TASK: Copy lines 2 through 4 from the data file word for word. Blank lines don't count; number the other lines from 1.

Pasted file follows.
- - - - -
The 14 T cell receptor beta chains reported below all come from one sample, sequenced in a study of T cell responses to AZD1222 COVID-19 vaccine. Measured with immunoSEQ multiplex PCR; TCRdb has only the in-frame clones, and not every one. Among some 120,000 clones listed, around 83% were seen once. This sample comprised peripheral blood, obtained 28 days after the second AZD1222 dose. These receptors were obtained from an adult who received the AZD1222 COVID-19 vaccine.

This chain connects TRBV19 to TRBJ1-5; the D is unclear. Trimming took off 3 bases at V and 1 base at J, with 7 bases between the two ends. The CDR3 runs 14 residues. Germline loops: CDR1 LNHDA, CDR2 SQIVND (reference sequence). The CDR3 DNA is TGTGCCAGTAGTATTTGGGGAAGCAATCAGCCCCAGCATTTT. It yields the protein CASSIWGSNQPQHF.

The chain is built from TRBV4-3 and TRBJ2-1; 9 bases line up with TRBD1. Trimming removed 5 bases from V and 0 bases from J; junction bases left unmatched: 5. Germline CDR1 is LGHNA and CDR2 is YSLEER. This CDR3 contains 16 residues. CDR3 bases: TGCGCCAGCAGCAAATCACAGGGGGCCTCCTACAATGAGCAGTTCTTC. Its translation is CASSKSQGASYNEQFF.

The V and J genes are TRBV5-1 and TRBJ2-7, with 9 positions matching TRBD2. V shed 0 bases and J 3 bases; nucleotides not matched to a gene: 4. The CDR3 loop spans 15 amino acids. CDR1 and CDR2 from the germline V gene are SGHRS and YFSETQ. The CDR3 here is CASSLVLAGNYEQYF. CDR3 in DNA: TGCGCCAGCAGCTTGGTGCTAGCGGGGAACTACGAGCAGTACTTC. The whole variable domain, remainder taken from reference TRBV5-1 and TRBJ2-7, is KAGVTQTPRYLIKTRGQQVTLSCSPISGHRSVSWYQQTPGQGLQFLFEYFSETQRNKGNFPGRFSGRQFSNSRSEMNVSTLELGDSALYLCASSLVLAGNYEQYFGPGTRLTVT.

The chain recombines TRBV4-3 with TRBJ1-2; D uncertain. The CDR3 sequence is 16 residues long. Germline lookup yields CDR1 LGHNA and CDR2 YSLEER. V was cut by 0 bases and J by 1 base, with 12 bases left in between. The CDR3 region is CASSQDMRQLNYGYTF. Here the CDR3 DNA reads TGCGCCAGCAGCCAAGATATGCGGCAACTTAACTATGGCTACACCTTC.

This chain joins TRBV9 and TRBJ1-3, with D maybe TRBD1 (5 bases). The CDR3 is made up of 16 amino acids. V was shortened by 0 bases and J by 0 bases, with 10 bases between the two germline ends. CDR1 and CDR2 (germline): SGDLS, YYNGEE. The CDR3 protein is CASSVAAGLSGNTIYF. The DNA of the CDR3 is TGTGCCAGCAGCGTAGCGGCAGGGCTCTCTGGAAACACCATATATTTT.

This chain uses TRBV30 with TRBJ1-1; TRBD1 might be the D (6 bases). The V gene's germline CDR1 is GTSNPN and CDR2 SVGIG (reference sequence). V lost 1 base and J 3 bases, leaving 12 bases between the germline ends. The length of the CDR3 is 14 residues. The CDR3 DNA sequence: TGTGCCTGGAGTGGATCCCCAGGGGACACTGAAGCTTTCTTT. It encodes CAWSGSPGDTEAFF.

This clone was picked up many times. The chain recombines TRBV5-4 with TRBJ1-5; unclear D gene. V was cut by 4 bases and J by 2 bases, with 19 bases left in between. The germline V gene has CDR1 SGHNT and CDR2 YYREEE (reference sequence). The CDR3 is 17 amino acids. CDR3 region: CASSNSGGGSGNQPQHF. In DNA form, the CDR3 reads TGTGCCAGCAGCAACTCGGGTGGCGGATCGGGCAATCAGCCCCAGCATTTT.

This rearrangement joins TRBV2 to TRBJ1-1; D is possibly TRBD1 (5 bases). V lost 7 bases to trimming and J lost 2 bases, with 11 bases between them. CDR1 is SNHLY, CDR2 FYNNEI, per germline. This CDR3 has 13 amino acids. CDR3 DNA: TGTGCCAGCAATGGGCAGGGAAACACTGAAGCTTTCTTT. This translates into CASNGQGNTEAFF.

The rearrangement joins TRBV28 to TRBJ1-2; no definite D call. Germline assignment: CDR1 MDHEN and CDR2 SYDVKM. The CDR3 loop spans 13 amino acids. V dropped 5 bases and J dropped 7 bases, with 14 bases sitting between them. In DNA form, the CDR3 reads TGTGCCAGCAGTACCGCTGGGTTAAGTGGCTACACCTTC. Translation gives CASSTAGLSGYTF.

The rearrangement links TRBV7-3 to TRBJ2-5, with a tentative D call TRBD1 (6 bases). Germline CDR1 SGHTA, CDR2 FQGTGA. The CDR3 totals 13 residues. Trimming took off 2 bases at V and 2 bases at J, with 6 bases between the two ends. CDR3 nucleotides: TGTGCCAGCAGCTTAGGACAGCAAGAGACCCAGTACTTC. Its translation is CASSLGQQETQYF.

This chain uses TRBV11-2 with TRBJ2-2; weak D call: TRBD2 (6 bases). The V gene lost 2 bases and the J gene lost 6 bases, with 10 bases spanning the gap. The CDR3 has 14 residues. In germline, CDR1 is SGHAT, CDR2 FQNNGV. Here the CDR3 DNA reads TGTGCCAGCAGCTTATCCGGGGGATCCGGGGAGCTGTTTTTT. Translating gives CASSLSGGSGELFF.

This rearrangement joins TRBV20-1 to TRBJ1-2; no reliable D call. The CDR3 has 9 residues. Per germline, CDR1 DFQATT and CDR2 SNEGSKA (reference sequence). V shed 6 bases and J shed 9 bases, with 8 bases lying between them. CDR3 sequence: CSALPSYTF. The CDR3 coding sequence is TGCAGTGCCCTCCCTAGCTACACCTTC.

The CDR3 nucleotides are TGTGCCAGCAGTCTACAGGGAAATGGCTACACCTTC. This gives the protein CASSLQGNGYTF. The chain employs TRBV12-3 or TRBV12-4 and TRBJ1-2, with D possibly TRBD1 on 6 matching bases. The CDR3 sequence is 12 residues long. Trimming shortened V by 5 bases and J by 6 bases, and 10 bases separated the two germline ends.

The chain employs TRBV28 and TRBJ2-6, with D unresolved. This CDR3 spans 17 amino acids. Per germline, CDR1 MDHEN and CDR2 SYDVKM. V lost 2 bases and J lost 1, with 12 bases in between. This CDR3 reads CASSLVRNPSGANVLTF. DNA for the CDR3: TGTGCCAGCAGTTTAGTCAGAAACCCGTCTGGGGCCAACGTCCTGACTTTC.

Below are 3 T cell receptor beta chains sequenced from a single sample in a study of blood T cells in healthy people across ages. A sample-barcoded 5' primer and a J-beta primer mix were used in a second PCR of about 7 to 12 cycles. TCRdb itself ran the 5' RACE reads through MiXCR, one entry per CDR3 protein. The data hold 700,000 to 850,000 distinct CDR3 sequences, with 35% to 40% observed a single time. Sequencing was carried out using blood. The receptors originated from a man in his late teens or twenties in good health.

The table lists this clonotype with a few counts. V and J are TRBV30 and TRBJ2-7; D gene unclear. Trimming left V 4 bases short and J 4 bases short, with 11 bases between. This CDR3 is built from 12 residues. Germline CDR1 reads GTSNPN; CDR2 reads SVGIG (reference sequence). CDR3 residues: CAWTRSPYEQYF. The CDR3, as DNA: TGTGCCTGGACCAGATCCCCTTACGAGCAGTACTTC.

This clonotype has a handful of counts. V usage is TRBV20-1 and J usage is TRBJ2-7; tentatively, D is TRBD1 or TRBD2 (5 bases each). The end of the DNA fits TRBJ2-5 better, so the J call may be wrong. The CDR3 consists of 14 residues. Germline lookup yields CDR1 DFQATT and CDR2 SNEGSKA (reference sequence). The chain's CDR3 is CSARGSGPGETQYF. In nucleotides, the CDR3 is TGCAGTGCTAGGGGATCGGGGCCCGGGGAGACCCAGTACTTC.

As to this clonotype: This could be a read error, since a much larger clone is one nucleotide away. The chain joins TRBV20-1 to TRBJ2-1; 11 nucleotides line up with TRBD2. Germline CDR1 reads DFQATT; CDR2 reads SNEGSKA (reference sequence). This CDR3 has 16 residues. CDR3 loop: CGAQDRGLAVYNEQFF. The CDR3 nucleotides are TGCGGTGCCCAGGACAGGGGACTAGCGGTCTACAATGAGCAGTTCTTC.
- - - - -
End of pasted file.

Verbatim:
This chain connects TRBV19 to TRBJ1-5; the D is unclear. Trimming took off 3 bases at V and 1 base at J, with 7 bases between the two ends. The CDR3 runs 14 residues. Germline loops: CDR1 LNHDA, CDR2 SQIVND (reference sequence). The CDR3 DNA is TGTGCCAGTAGTATTTGGGGAAGCAATCAGCCCCAGCATTTT. It yields the protein CASSIWGSNQPQHF.

The chain is built from TRBV4-3 and TRBJ2-1; 9 bases line up with TRBD1. Trimming removed 5 bases from V and 0 bases from J; junction bases left unmatched: 5. Germline CDR1 is LGHNA and CDR2 is YSLEER. This CDR3 contains 16 residues. CDR3 bases: TGCGCCAGCAGCAAATCACAGGGGGCCTCCTACAATGAGCAGTTCTTC. Its translation is CASSKSQGASYNEQFF.

The V and J genes are TRBV5-1 and TRBJ2-7, with 9 positions matching TRBD2. V shed 0 bases and J 3 bases; nucleotides not matched to a gene: 4. The CDR3 loop spans 15 amino acids. CDR1 and CDR2 from the germline V gene are SGHRS and YFSETQ. The CDR3 here is CASSLVLAGNYEQYF. CDR3 in DNA: TGCGCCAGCAGCTTGGTGCTAGCGGGGAACTACGAGCAGTACTTC. The whole variable domain, remainder taken from reference TRBV5-1 and TRBJ2-7, is KAGVTQTPRYLIKTRGQQVTLSCSPISGHRSVSWYQQTPGQGLQFLFEYFSETQRNKGNFPGRFSGRQFSNSRSEMNVSTLELGDSALYLCASSLVLAGNYEQYFGPGTRLTVT.